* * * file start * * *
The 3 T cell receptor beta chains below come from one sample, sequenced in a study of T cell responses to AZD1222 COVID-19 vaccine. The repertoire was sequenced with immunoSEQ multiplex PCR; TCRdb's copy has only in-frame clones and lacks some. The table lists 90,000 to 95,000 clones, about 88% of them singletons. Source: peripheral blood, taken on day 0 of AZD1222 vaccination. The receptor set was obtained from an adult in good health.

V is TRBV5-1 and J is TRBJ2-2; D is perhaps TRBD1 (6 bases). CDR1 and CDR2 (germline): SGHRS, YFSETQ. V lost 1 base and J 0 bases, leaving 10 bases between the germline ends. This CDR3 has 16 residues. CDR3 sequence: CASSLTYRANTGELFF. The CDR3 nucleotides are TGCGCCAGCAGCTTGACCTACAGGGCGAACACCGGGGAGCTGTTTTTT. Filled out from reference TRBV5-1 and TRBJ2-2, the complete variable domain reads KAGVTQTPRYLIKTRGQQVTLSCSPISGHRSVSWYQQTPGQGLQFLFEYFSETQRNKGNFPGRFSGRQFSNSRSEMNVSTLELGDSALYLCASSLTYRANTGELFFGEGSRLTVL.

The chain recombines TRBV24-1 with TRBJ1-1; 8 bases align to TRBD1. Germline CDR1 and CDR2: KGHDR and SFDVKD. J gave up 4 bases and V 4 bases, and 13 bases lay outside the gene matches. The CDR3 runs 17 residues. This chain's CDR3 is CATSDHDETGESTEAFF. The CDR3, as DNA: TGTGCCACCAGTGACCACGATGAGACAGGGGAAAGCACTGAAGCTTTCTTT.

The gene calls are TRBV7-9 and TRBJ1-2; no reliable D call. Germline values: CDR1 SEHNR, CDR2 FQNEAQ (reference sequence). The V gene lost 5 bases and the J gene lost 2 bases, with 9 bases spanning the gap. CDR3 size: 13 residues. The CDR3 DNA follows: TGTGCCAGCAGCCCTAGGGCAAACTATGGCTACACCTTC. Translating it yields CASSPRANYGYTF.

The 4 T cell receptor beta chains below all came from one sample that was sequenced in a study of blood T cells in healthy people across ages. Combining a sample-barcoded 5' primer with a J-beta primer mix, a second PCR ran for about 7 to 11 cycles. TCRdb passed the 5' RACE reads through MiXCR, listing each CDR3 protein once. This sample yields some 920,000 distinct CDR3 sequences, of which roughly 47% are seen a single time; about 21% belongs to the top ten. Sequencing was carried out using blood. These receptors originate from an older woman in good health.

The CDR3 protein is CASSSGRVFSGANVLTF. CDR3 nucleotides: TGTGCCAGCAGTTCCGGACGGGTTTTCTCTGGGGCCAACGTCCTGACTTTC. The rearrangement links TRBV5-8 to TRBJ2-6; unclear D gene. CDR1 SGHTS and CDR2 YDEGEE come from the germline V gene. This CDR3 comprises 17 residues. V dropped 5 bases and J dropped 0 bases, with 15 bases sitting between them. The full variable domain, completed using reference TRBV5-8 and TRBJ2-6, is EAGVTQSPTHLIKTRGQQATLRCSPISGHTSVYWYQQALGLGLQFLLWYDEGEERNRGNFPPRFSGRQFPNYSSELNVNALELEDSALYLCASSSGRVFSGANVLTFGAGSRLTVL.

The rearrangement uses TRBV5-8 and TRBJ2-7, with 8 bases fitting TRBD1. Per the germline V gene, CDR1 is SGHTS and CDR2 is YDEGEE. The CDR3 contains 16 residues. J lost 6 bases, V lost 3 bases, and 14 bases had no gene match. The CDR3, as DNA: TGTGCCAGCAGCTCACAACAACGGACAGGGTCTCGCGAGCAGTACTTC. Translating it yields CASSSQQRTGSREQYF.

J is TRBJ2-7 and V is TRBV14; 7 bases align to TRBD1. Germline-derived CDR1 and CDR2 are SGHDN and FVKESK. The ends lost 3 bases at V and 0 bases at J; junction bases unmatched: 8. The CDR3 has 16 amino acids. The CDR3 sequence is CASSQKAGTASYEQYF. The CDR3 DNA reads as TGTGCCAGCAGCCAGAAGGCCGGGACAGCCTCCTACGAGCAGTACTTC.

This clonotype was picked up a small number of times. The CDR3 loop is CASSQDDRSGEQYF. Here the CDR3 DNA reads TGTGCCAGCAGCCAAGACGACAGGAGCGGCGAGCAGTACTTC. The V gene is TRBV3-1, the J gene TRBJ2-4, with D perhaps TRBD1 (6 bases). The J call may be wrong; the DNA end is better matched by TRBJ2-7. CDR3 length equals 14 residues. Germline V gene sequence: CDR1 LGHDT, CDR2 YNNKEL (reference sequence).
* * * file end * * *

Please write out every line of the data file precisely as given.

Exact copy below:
The 3 T cell receptor beta chains below come from one sample, sequenced in a study of T cell responses to AZD1222 COVID-19 vaccine. The repertoire was sequenced with immunoSEQ multiplex PCR; TCRdb's copy has only in-frame clones and lacks some. The table lists 90,000 to 95,000 clones, about 88% of them singletons. Source: peripheral blood, taken on day 0 of AZD1222 vaccination. The receptor set was obtained from an adult in good health.

V is TRBV5-1 and J is TRBJ2-2; D is perhaps TRBD1 (6 bases). CDR1 and CDR2 (germline): SGHRS, YFSETQ. V lost 1 base and J 0 bases, leaving 10 bases between the germline ends. This CDR3 has 16 residues. CDR3 sequence: CASSLTYRANTGELFF. The CDR3 nucleotides are TGCGCCAGCAGCTTGACCTACAGGGCGAACACCGGGGAGCTGTTTTTT. Filled out from reference TRBV5-1 and TRBJ2-2, the complete variable domain reads KAGVTQTPRYLIKTRGQQVTLSCSPISGHRSVSWYQQTPGQGLQFLFEYFSETQRNKGNFPGRFSGRQFSNSRSEMNVSTLELGDSALYLCASSLTYRANTGELFFGEGSRLTVL.

The chain recombines TRBV24-1 with TRBJ1-1; 8 bases align to TRBD1. Germline CDR1 and CDR2: KGHDR and SFDVKD. J gave up 4 bases and V 4 bases, and 13 bases lay outside the gene matches. The CDR3 runs 17 residues. This chain's CDR3 is CATSDHDETGESTEAFF. The CDR3, as DNA: TGTGCCACCAGTGACCACGATGAGACAGGGGAAAGCACTGAAGCTTTCTTT.

The gene calls are TRBV7-9 and TRBJ1-2; no reliable D call. Germline values: CDR1 SEHNR, CDR2 FQNEAQ (reference sequence). The V gene lost 5 bases and the J gene lost 2 bases, with 9 bases spanning the gap. CDR3 size: 13 residues. The CDR3 DNA follows: TGTGCCAGCAGCCCTAGGGCAAACTATGGCTACACCTTC. Translating it yields CASSPRANYGYTF.

The 4 T cell receptor beta chains below all came from one sample that was sequenced in a study of blood T cells in healthy people across ages. Combining a sample-barcoded 5' primer with a J-beta primer mix, a second PCR ran for about 7 to 11 cycles. TCRdb passed the 5' RACE reads through MiXCR, listing each CDR3 protein once. This sample yields some 920,000 distinct CDR3 sequences, of which roughly 47% are seen a single time; about 21% belongs to the top ten. Sequencing was carried out using blood. These receptors originate from an older woman in good health.

The CDR3 protein is CASSSGRVFSGANVLTF. CDR3 nucleotides: TGTGCCAGCAGTTCCGGACGGGTTTTCTCTGGGGCCAACGTCCTGACTTTC. The rearrangement links TRBV5-8 to TRBJ2-6; unclear D gene. CDR1 SGHTS and CDR2 YDEGEE come from the germline V gene. This CDR3 comprises 17 residues. V dropped 5 bases and J dropped 0 bases, with 15 bases sitting between them. The full variable domain, completed using reference TRBV5-8 and TRBJ2-6, is EAGVTQSPTHLIKTRGQQATLRCSPISGHTSVYWYQQALGLGLQFLLWYDEGEERNRGNFPPRFSGRQFPNYSSELNVNALELEDSALYLCASSSGRVFSGANVLTFGAGSRLTVL.

The rearrangement uses TRBV5-8 and TRBJ2-7, with 8 bases fitting TRBD1. Per the germline V gene, CDR1 is SGHTS and CDR2 is YDEGEE. The CDR3 contains 16 residues. J lost 6 bases, V lost 3 bases, and 14 bases had no gene match. The CDR3, as DNA: TGTGCCAGCAGCTCACAACAACGGACAGGGTCTCGCGAGCAGTACTTC. Translating it yields CASSSQQRTGSREQYF.

J is TRBJ2-7 and V is TRBV14; 7 bases align to TRBD1. Germline-derived CDR1 and CDR2 are SGHDN and FVKESK. The ends lost 3 bases at V and 0 bases at J; junction bases unmatched: 8. The CDR3 has 16 amino acids. The CDR3 sequence is CASSQKAGTASYEQYF. The CDR3 DNA reads as TGTGCCAGCAGCCAGAAGGCCGGGACAGCCTCCTACGAGCAGTACTTC.

This clonotype was picked up a small number of times. The CDR3 loop is CASSQDDRSGEQYF. Here the CDR3 DNA reads TGTGCCAGCAGCCAAGACGACAGGAGCGGCGAGCAGTACTTC. The V gene is TRBV3-1, the J gene TRBJ2-4, with D perhaps TRBD1 (6 bases). The J call may be wrong; the DNA end is better matched by TRBJ2-7. CDR3 length equals 14 residues. Germline V gene sequence: CDR1 LGHDT, CDR2 YNNKEL (reference sequence).